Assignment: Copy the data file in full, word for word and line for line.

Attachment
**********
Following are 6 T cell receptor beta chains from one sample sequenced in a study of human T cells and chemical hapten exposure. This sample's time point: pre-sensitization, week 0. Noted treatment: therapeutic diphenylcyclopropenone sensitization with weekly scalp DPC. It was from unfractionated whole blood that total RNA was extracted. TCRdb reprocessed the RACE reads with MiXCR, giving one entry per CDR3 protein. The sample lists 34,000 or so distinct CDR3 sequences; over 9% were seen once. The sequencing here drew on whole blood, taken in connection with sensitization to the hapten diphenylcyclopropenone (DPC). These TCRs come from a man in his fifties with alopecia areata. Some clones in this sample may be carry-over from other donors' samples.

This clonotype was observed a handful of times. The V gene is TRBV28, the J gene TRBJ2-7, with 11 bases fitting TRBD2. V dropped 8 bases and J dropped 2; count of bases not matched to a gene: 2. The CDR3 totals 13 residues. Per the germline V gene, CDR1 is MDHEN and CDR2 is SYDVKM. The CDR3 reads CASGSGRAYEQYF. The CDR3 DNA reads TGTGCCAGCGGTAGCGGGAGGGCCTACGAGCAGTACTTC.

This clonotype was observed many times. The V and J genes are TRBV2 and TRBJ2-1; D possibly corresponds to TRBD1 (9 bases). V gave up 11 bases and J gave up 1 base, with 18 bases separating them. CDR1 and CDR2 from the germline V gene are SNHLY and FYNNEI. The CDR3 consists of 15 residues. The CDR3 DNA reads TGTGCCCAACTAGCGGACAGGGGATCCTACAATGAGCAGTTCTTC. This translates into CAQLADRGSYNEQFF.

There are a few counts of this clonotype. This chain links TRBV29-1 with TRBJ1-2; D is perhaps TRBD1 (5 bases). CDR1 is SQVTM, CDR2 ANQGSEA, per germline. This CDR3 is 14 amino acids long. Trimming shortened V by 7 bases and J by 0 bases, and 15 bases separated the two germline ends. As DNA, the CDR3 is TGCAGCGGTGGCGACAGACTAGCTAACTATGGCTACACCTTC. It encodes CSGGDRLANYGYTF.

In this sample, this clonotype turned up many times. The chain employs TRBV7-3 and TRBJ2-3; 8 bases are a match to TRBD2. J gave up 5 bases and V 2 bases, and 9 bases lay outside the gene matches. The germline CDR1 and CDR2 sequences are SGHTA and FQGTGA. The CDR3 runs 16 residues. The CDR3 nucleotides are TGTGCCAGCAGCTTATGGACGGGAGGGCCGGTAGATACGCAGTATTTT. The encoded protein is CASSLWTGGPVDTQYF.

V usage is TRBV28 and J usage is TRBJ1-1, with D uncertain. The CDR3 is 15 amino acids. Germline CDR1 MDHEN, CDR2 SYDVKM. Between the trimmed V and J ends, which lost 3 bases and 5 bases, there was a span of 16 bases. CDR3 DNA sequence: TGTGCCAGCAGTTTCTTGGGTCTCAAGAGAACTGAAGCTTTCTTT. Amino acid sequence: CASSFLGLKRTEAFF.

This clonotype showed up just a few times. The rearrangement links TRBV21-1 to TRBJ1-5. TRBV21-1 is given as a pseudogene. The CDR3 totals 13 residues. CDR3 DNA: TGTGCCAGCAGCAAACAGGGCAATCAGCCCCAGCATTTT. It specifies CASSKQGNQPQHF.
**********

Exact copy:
Following are 6 T cell receptor beta chains from one sample sequenced in a study of human T cells and chemical hapten exposure. This sample's time point: pre-sensitization, week 0. Noted treatment: therapeutic diphenylcyclopropenone sensitization with weekly scalp DPC. It was from unfractionated whole blood that total RNA was extracted. TCRdb reprocessed the RACE reads with MiXCR, giving one entry per CDR3 protein. The sample lists 34,000 or so distinct CDR3 sequences; over 9% were seen once. The sequencing here drew on whole blood, taken in connection with sensitization to the hapten diphenylcyclopropenone (DPC). These TCRs come from a man in his fifties with alopecia areata. Some clones in this sample may be carry-over from other donors' samples.

This clonotype was observed a handful of times. The V gene is TRBV28, the J gene TRBJ2-7, with 11 bases fitting TRBD2. V dropped 8 bases and J dropped 2; count of bases not matched to a gene: 2. The CDR3 totals 13 residues. Per the germline V gene, CDR1 is MDHEN and CDR2 is SYDVKM. The CDR3 reads CASGSGRAYEQYF. The CDR3 DNA reads TGTGCCAGCGGTAGCGGGAGGGCCTACGAGCAGTACTTC.

This clonotype was observed many times. The V and J genes are TRBV2 and TRBJ2-1; D possibly corresponds to TRBD1 (9 bases). V gave up 11 bases and J gave up 1 base, with 18 bases separating them. CDR1 and CDR2 from the germline V gene are SNHLY and FYNNEI. The CDR3 consists of 15 residues. The CDR3 DNA reads TGTGCCCAACTAGCGGACAGGGGATCCTACAATGAGCAGTTCTTC. This translates into CAQLADRGSYNEQFF.

There are a few counts of this clonotype. This chain links TRBV29-1 with TRBJ1-2; D is perhaps TRBD1 (5 bases). CDR1 is SQVTM, CDR2 ANQGSEA, per germline. This CDR3 is 14 amino acids long. Trimming shortened V by 7 bases and J by 0 bases, and 15 bases separated the two germline ends. As DNA, the CDR3 is TGCAGCGGTGGCGACAGACTAGCTAACTATGGCTACACCTTC. It encodes CSGGDRLANYGYTF.

In this sample, this clonotype turned up many times. The chain employs TRBV7-3 and TRBJ2-3; 8 bases are a match to TRBD2. J gave up 5 bases and V 2 bases, and 9 bases lay outside the gene matches. The germline CDR1 and CDR2 sequences are SGHTA and FQGTGA. The CDR3 runs 16 residues. The CDR3 nucleotides are TGTGCCAGCAGCTTATGGACGGGAGGGCCGGTAGATACGCAGTATTTT. The encoded protein is CASSLWTGGPVDTQYF.

V usage is TRBV28 and J usage is TRBJ1-1, with D uncertain. The CDR3 is 15 amino acids. Germline CDR1 MDHEN, CDR2 SYDVKM. Between the trimmed V and J ends, which lost 3 bases and 5 bases, there was a span of 16 bases. CDR3 DNA sequence: TGTGCCAGCAGTTTCTTGGGTCTCAAGAGAACTGAAGCTTTCTTT. Amino acid sequence: CASSFLGLKRTEAFF.

This clonotype showed up just a few times. The rearrangement links TRBV21-1 to TRBJ1-5. TRBV21-1 is given as a pseudogene. The CDR3 totals 13 residues. CDR3 DNA: TGTGCCAGCAGCAAACAGGGCAATCAGCCCCAGCATTTT. It specifies CASSKQGNQPQHF.